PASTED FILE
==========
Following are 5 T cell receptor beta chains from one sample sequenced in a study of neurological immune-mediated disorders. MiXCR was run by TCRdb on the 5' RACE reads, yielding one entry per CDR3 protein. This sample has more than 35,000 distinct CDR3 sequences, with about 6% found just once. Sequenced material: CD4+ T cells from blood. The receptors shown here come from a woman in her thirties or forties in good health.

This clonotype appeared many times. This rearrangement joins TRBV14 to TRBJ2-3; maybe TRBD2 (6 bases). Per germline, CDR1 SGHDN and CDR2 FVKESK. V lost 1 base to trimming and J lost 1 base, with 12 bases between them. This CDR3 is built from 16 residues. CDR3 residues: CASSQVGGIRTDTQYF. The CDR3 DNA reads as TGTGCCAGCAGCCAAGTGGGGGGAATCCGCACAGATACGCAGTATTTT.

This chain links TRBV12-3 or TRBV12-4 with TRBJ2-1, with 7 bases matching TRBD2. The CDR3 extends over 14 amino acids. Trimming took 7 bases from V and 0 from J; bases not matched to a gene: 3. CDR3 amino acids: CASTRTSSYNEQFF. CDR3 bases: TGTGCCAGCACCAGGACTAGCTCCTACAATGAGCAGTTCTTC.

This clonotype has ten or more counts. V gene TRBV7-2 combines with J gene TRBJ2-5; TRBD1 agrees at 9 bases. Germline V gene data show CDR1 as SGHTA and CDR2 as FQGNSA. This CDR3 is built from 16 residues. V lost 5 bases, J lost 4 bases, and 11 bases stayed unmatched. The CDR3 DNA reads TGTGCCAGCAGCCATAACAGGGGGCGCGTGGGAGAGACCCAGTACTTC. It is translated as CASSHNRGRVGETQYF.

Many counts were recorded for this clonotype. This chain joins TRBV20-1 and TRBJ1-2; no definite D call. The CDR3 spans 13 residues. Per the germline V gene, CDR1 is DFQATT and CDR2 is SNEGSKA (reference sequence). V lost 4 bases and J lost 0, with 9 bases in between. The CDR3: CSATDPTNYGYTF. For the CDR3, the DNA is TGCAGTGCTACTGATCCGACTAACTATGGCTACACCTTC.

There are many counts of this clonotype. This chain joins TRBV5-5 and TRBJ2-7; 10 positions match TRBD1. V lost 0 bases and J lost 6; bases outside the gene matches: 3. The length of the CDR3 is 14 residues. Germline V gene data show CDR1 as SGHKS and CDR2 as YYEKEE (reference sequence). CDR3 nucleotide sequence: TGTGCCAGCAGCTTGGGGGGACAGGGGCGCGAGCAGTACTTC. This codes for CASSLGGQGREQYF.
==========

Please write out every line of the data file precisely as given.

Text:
Following are 5 T cell receptor beta chains from one sample sequenced in a study of neurological immune-mediated disorders. MiXCR was run by TCRdb on the 5' RACE reads, yielding one entry per CDR3 protein. This sample has more than 35,000 distinct CDR3 sequences, with about 6% found just once. Sequenced material: CD4+ T cells from blood. The receptors shown here come from a woman in her thirties or forties in good health.

This clonotype appeared many times. This rearrangement joins TRBV14 to TRBJ2-3; maybe TRBD2 (6 bases). Per germline, CDR1 SGHDN and CDR2 FVKESK. V lost 1 base to trimming and J lost 1 base, with 12 bases between them. This CDR3 is built from 16 residues. CDR3 residues: CASSQVGGIRTDTQYF. The CDR3 DNA reads as TGTGCCAGCAGCCAAGTGGGGGGAATCCGCACAGATACGCAGTATTTT.

This chain links TRBV12-3 or TRBV12-4 with TRBJ2-1, with 7 bases matching TRBD2. The CDR3 extends over 14 amino acids. Trimming took 7 bases from V and 0 from J; bases not matched to a gene: 3. CDR3 amino acids: CASTRTSSYNEQFF. CDR3 bases: TGTGCCAGCACCAGGACTAGCTCCTACAATGAGCAGTTCTTC.

This clonotype has ten or more counts. V gene TRBV7-2 combines with J gene TRBJ2-5; TRBD1 agrees at 9 bases. Germline V gene data show CDR1 as SGHTA and CDR2 as FQGNSA. This CDR3 is built from 16 residues. V lost 5 bases, J lost 4 bases, and 11 bases stayed unmatched. The CDR3 DNA reads TGTGCCAGCAGCCATAACAGGGGGCGCGTGGGAGAGACCCAGTACTTC. It is translated as CASSHNRGRVGETQYF.

Many counts were recorded for this clonotype. This chain joins TRBV20-1 and TRBJ1-2; no definite D call. The CDR3 spans 13 residues. Per the germline V gene, CDR1 is DFQATT and CDR2 is SNEGSKA (reference sequence). V lost 4 bases and J lost 0, with 9 bases in between. The CDR3: CSATDPTNYGYTF. For the CDR3, the DNA is TGCAGTGCTACTGATCCGACTAACTATGGCTACACCTTC.

There are many counts of this clonotype. This chain joins TRBV5-5 and TRBJ2-7; 10 positions match TRBD1. V lost 0 bases and J lost 6; bases outside the gene matches: 3. The length of the CDR3 is 14 residues. Germline V gene data show CDR1 as SGHKS and CDR2 as YYEKEE (reference sequence). CDR3 nucleotide sequence: TGTGCCAGCAGCTTGGGGGGACAGGGGCGCGAGCAGTACTTC. This codes for CASSLGGQGREQYF.